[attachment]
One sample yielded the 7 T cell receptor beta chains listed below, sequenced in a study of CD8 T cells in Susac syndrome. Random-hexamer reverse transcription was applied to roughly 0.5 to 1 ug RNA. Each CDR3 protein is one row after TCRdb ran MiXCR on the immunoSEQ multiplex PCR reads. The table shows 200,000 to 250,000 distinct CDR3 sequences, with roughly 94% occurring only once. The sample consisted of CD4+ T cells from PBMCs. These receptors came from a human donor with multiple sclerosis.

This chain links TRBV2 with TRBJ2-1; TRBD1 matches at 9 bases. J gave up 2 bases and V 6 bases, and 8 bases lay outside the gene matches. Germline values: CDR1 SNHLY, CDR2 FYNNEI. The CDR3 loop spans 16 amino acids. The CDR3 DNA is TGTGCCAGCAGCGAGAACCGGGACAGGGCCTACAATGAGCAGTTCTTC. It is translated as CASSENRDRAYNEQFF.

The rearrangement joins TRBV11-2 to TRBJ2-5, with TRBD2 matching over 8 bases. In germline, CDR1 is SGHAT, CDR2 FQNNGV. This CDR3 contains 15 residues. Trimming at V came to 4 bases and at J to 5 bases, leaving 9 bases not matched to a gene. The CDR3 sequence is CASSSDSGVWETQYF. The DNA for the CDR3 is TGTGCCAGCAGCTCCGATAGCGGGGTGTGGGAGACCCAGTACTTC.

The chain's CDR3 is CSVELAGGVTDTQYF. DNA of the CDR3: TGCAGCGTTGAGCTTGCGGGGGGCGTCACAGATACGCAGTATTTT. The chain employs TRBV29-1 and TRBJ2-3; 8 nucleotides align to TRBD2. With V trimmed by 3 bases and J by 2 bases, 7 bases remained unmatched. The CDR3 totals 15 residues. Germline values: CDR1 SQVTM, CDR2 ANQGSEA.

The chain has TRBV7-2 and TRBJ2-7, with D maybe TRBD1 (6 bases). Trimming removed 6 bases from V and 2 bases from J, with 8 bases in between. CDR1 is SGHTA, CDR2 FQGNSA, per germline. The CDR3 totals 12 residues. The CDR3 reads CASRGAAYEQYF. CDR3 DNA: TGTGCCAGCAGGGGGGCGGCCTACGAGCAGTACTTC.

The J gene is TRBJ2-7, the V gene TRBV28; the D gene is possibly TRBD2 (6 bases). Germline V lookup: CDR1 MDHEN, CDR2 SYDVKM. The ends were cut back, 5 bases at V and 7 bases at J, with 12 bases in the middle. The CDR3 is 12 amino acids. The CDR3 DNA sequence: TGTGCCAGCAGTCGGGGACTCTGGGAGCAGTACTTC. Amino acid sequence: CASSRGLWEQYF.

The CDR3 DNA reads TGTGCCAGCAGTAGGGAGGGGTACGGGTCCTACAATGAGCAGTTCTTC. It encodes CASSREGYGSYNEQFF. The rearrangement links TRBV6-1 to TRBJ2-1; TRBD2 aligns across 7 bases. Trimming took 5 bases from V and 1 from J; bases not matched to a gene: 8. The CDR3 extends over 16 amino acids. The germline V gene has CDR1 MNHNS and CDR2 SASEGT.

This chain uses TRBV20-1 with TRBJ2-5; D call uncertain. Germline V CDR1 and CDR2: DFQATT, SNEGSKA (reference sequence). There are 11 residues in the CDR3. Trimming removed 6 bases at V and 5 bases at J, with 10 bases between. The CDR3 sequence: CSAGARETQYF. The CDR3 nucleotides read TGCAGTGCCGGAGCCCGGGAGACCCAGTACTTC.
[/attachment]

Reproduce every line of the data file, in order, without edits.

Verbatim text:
One sample yielded the 7 T cell receptor beta chains listed below, sequenced in a study of CD8 T cells in Susac syndrome. Random-hexamer reverse transcription was applied to roughly 0.5 to 1 ug RNA. Each CDR3 protein is one row after TCRdb ran MiXCR on the immunoSEQ multiplex PCR reads. The table shows 200,000 to 250,000 distinct CDR3 sequences, with roughly 94% occurring only once. The sample consisted of CD4+ T cells from PBMCs. These receptors came from a human donor with multiple sclerosis.

This chain links TRBV2 with TRBJ2-1; TRBD1 matches at 9 bases. J gave up 2 bases and V 6 bases, and 8 bases lay outside the gene matches. Germline values: CDR1 SNHLY, CDR2 FYNNEI. The CDR3 loop spans 16 amino acids. The CDR3 DNA is TGTGCCAGCAGCGAGAACCGGGACAGGGCCTACAATGAGCAGTTCTTC. It is translated as CASSENRDRAYNEQFF.

The rearrangement joins TRBV11-2 to TRBJ2-5, with TRBD2 matching over 8 bases. In germline, CDR1 is SGHAT, CDR2 FQNNGV. This CDR3 contains 15 residues. Trimming at V came to 4 bases and at J to 5 bases, leaving 9 bases not matched to a gene. The CDR3 sequence is CASSSDSGVWETQYF. The DNA for the CDR3 is TGTGCCAGCAGCTCCGATAGCGGGGTGTGGGAGACCCAGTACTTC.

The chain's CDR3 is CSVELAGGVTDTQYF. DNA of the CDR3: TGCAGCGTTGAGCTTGCGGGGGGCGTCACAGATACGCAGTATTTT. The chain employs TRBV29-1 and TRBJ2-3; 8 nucleotides align to TRBD2. With V trimmed by 3 bases and J by 2 bases, 7 bases remained unmatched. The CDR3 totals 15 residues. Germline values: CDR1 SQVTM, CDR2 ANQGSEA.

The chain has TRBV7-2 and TRBJ2-7, with D maybe TRBD1 (6 bases). Trimming removed 6 bases from V and 2 bases from J, with 8 bases in between. CDR1 is SGHTA, CDR2 FQGNSA, per germline. The CDR3 totals 12 residues. The CDR3 reads CASRGAAYEQYF. CDR3 DNA: TGTGCCAGCAGGGGGGCGGCCTACGAGCAGTACTTC.

The J gene is TRBJ2-7, the V gene TRBV28; the D gene is possibly TRBD2 (6 bases). Germline V lookup: CDR1 MDHEN, CDR2 SYDVKM. The ends were cut back, 5 bases at V and 7 bases at J, with 12 bases in the middle. The CDR3 is 12 amino acids. The CDR3 DNA sequence: TGTGCCAGCAGTCGGGGACTCTGGGAGCAGTACTTC. Amino acid sequence: CASSRGLWEQYF.

The CDR3 DNA reads TGTGCCAGCAGTAGGGAGGGGTACGGGTCCTACAATGAGCAGTTCTTC. It encodes CASSREGYGSYNEQFF. The rearrangement links TRBV6-1 to TRBJ2-1; TRBD2 aligns across 7 bases. Trimming took 5 bases from V and 1 from J; bases not matched to a gene: 8. The CDR3 extends over 16 amino acids. The germline V gene has CDR1 MNHNS and CDR2 SASEGT.

This chain uses TRBV20-1 with TRBJ2-5; D call uncertain. Germline V CDR1 and CDR2: DFQATT, SNEGSKA (reference sequence). There are 11 residues in the CDR3. Trimming removed 6 bases at V and 5 bases at J, with 10 bases between. The CDR3 sequence: CSAGARETQYF. The CDR3 nucleotides read TGCAGTGCCGGAGCCCGGGAGACCCAGTACTTC.